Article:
On May 7th, a dear friend to the museum and an influential figure in Whistler, Don MacLaurin, died peacefully with his family by his side. Our Executive Director Sarah Drewery had the pleasure of knowing him well, and in this week’s Whistler Question Newspaper she shares a commemorative piece:
On May 7, Don MacLaurin passed away peacefully.
Don made substantial contributions to the development of Whistler for over 50 years and was truly part of the fabric of this town. His loss will be felt deeply by so many in our community.
Don first came to Whistler in 1951 and visited several more times while working for the BC Forest Service before deciding to buy land here for a summer cabin. He and his wife Isobel walked all over this valley to find their perfect location. In 1961 they finally settled on a beautiful spot overlooking Alpha Lake, where their original (albeit, extended) A-frame cabin still sits today.
Don, who later worked in education, teaching courses in forestry, recreation and parks management at the British Columbia Institute of Technology (BCIT), was a passionate outdoorsman. He strongly believed in the value of getting out into the mountains and was one of the first people to champion summer enjoyment of our alpine, creating trails on Whistler Mountain, Rainbow Mountain and all around the region.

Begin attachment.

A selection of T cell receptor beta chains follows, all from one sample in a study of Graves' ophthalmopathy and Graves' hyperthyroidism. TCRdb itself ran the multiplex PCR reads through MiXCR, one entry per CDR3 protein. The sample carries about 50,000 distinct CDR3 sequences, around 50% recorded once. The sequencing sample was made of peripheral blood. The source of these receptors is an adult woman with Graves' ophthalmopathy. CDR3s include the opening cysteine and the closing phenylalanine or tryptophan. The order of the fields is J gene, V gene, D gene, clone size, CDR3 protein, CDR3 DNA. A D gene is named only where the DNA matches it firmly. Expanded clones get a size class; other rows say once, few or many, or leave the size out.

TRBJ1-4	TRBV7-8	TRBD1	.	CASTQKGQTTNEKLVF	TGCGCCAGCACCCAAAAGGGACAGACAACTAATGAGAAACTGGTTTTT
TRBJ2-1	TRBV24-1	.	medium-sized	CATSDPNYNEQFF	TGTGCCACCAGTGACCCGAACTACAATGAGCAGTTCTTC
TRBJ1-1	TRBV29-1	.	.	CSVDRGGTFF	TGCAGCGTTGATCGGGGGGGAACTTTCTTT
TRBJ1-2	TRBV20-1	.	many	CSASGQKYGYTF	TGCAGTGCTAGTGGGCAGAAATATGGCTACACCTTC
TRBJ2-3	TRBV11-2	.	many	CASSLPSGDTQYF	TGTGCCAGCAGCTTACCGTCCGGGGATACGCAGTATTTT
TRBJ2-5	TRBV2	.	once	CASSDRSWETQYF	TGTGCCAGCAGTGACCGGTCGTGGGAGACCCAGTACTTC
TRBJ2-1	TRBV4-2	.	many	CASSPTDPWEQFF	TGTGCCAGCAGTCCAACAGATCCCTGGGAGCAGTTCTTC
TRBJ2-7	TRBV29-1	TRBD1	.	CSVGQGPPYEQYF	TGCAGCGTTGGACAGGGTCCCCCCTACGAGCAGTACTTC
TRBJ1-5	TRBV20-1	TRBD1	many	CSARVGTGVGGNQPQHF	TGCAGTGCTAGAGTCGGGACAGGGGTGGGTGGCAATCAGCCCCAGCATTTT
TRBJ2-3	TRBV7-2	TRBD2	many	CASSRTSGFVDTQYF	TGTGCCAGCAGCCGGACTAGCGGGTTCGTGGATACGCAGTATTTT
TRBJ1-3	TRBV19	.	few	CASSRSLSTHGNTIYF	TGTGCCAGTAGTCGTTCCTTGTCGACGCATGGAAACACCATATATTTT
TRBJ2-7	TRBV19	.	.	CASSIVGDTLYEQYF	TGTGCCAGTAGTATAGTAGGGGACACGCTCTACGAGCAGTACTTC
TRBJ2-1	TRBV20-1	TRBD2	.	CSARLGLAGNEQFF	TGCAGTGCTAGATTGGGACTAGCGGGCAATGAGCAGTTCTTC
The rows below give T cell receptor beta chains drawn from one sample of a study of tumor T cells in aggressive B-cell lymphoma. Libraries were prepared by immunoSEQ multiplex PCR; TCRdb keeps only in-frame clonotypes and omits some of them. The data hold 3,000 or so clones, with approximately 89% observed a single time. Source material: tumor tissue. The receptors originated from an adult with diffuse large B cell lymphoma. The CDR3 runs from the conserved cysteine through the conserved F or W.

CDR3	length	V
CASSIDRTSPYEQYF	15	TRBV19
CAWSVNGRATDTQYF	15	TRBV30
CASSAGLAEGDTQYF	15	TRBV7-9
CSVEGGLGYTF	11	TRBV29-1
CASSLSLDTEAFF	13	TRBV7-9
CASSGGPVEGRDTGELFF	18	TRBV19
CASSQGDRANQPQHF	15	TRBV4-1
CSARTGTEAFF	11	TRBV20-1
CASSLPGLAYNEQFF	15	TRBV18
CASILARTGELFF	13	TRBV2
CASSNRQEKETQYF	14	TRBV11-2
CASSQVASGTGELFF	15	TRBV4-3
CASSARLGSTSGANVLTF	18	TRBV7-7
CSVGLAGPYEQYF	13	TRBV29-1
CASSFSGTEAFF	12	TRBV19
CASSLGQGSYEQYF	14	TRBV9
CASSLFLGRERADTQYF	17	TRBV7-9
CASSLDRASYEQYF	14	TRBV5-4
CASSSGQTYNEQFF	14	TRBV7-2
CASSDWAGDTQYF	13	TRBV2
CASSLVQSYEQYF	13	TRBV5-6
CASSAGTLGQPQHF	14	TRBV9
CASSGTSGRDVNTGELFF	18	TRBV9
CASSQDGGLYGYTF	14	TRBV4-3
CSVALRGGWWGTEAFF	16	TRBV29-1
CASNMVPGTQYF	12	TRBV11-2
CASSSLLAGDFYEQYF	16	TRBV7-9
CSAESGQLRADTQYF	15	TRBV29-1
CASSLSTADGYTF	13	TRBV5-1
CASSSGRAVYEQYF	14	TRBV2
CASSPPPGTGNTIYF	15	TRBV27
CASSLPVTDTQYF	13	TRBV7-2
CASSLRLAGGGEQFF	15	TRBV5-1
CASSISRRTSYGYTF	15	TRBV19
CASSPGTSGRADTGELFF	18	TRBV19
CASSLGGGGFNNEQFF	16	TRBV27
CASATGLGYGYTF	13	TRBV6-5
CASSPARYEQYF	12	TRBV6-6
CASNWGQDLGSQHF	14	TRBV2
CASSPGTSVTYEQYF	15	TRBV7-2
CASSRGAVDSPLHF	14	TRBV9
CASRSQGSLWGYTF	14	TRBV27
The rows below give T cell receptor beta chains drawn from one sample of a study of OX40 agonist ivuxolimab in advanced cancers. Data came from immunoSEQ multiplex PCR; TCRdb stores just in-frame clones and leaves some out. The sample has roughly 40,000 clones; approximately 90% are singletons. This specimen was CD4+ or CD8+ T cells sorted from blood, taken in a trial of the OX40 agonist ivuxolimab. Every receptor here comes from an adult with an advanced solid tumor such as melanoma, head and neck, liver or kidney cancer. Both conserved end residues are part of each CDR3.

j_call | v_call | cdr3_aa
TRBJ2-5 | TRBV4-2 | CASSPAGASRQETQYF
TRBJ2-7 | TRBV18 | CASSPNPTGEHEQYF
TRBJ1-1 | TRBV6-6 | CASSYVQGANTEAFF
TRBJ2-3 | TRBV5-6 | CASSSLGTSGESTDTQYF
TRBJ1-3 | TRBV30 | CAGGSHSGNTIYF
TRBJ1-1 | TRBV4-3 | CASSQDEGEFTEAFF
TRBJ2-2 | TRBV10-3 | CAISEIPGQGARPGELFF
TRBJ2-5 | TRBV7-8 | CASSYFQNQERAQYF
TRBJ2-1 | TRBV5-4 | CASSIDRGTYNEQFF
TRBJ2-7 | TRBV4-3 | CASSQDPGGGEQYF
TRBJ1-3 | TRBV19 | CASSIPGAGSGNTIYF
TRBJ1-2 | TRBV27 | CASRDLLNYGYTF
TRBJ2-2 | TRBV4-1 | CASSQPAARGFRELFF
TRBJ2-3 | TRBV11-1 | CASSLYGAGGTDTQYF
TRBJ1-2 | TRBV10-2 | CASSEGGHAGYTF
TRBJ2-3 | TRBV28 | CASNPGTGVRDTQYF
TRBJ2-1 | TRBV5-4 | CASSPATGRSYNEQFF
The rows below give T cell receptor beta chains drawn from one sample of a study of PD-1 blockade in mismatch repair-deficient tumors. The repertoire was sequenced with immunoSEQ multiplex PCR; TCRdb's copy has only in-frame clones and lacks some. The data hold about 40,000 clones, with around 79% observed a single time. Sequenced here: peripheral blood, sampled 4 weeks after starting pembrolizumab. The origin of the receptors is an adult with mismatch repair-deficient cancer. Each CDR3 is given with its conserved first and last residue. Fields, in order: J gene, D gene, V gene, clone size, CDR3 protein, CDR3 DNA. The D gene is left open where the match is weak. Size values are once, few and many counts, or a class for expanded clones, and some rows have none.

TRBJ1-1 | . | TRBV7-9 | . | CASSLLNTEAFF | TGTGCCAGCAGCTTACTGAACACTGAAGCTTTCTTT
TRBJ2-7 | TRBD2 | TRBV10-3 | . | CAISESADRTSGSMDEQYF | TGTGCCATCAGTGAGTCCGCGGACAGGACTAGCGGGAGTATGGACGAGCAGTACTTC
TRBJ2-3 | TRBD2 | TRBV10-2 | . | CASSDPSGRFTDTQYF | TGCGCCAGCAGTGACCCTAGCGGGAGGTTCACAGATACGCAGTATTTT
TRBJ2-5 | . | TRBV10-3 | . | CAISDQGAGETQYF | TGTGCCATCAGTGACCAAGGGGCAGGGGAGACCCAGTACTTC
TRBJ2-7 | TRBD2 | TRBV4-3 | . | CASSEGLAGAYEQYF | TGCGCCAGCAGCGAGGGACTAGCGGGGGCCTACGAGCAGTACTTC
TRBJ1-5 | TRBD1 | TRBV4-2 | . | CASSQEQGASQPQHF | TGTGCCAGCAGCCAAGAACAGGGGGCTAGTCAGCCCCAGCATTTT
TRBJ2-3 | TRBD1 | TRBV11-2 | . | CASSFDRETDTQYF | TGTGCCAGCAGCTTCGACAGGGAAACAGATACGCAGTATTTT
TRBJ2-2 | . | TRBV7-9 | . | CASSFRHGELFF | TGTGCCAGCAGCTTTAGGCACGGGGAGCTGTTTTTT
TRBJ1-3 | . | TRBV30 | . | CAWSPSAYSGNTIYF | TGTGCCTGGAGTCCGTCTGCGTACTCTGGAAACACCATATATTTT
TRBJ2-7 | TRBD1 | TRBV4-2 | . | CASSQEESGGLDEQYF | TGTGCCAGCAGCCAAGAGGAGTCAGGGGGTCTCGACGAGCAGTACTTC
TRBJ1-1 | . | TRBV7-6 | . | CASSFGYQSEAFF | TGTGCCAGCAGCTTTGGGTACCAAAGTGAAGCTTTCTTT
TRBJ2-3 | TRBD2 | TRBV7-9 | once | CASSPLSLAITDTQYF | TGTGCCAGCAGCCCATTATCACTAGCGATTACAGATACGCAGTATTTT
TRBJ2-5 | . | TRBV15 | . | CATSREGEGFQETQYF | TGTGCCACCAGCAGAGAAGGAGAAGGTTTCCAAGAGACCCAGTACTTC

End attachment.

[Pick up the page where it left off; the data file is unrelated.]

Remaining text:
In 1973, he organized a volunteer group to build cairns on Singing Pass. He was the instigator behind building the Russet Lake and Wedgemount Huts, and drew probably the first hiking trail map for Whistler Mountain in 1973.
He was also the driving force behind preserving Lost Lake as a park. The area was under timber licenses that were due to expire and a slew of developers were standing by, ready to build on the premiere lakeside property. Don saw the value of this area and with the help of his contacts in BC Parks, was instrumental in ensuring it was preserved as the park that we all enjoy today.
He also initiated and designed the Whistler Interpretive Forest; the suspension bridge over Cheakamus River is named “MacLaurin’s Crossing” after him.
All this activity earned him the nickname “Parks Planner,” which seems more than apt.
Alongside all the work he did for our community Don knew how to enjoy himself. He and Isobel got up to countless adventures together. In their youth they would spend their weekends touring B.C. in Don’s red 1951 MGTD. They travelled the world together and got in many amusing situations over the years.
In an interview in 2007 Don recalled a time when he and Isobel got stranded up on Whistler Mountain in the dark. When their flashlight fell in the creek they had to cut their losses and wait it out till dawn. Isobel’s mother was looking after the children that night, so the two made their way back down the mountain at first light and at 4 a.m. snuck into bed like naughty teenagers. Isobel’s mother never knew!
This is just one of many hilarious tales that Don would tell. There are many, many more — anyone who knew Don could not doubt that he lived life to the fullest. He did so much for Whistler and he was a wonderful, knowledgeable, intelligent man. He will be greatly missed.